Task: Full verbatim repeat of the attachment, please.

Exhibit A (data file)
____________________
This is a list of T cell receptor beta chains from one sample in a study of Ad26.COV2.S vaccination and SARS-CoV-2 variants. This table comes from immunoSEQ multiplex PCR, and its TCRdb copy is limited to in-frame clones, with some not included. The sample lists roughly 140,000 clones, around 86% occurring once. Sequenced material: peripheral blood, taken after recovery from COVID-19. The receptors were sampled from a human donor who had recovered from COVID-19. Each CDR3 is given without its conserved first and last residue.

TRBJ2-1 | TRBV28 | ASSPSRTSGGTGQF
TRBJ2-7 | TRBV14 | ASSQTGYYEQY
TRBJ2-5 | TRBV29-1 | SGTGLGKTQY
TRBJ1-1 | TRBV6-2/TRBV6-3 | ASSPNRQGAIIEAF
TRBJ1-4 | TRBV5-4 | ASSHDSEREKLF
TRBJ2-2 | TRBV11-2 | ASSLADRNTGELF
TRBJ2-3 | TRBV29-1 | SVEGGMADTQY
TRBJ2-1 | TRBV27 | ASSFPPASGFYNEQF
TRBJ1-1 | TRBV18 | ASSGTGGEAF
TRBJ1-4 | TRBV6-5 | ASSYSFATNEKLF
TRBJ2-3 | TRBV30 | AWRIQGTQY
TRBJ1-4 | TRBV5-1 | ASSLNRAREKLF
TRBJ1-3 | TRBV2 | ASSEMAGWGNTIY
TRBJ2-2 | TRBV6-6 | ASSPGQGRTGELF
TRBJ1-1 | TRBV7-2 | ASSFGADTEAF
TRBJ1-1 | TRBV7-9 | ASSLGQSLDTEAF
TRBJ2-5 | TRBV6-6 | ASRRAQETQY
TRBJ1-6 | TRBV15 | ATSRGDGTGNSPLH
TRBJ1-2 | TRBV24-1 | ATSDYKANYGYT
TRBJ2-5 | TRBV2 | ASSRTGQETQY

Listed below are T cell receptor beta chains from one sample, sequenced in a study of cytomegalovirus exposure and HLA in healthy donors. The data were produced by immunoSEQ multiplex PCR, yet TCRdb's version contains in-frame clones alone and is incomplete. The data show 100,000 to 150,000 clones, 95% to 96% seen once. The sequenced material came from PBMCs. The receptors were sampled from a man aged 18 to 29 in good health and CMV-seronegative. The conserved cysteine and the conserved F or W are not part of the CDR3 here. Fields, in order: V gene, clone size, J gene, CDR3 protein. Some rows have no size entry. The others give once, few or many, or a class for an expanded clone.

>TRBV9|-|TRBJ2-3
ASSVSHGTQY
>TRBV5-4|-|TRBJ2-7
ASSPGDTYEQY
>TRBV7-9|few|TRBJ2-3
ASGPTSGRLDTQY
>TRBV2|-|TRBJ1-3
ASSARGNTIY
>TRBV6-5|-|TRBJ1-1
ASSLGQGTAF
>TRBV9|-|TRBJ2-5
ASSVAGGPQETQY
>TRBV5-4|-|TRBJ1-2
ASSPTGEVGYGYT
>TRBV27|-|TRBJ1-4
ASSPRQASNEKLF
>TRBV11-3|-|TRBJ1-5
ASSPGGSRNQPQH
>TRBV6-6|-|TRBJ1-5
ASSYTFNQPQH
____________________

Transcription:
This is a list of T cell receptor beta chains from one sample in a study of Ad26.COV2.S vaccination and SARS-CoV-2 variants. This table comes from immunoSEQ multiplex PCR, and its TCRdb copy is limited to in-frame clones, with some not included. The sample lists roughly 140,000 clones, around 86% occurring once. Sequenced material: peripheral blood, taken after recovery from COVID-19. The receptors were sampled from a human donor who had recovered from COVID-19. Each CDR3 is given without its conserved first and last residue.

TRBJ2-1 | TRBV28 | ASSPSRTSGGTGQF
TRBJ2-7 | TRBV14 | ASSQTGYYEQY
TRBJ2-5 | TRBV29-1 | SGTGLGKTQY
TRBJ1-1 | TRBV6-2/TRBV6-3 | ASSPNRQGAIIEAF
TRBJ1-4 | TRBV5-4 | ASSHDSEREKLF
TRBJ2-2 | TRBV11-2 | ASSLADRNTGELF
TRBJ2-3 | TRBV29-1 | SVEGGMADTQY
TRBJ2-1 | TRBV27 | ASSFPPASGFYNEQF
TRBJ1-1 | TRBV18 | ASSGTGGEAF
TRBJ1-4 | TRBV6-5 | ASSYSFATNEKLF
TRBJ2-3 | TRBV30 | AWRIQGTQY
TRBJ1-4 | TRBV5-1 | ASSLNRAREKLF
TRBJ1-3 | TRBV2 | ASSEMAGWGNTIY
TRBJ2-2 | TRBV6-6 | ASSPGQGRTGELF
TRBJ1-1 | TRBV7-2 | ASSFGADTEAF
TRBJ1-1 | TRBV7-9 | ASSLGQSLDTEAF
TRBJ2-5 | TRBV6-6 | ASRRAQETQY
TRBJ1-6 | TRBV15 | ATSRGDGTGNSPLH
TRBJ1-2 | TRBV24-1 | ATSDYKANYGYT
TRBJ2-5 | TRBV2 | ASSRTGQETQY

Listed below are T cell receptor beta chains from one sample, sequenced in a study of cytomegalovirus exposure and HLA in healthy donors. The data were produced by immunoSEQ multiplex PCR, yet TCRdb's version contains in-frame clones alone and is incomplete. The data show 100,000 to 150,000 clones, 95% to 96% seen once. The sequenced material came from PBMCs. The receptors were sampled from a man aged 18 to 29 in good health and CMV-seronegative. The conserved cysteine and the conserved F or W are not part of the CDR3 here. Fields, in order: V gene, clone size, J gene, CDR3 protein. Some rows have no size entry. The others give once, few or many, or a class for an expanded clone.

>TRBV9|-|TRBJ2-3
ASSVSHGTQY
>TRBV5-4|-|TRBJ2-7
ASSPGDTYEQY
>TRBV7-9|few|TRBJ2-3
ASGPTSGRLDTQY
>TRBV2|-|TRBJ1-3
ASSARGNTIY
>TRBV6-5|-|TRBJ1-1
ASSLGQGTAF
>TRBV9|-|TRBJ2-5
ASSVAGGPQETQY
>TRBV5-4|-|TRBJ1-2
ASSPTGEVGYGYT
>TRBV27|-|TRBJ1-4
ASSPRQASNEKLF
>TRBV11-3|-|TRBJ1-5
ASSPGGSRNQPQH
>TRBV6-6|-|TRBJ1-5
ASSYTFNQPQH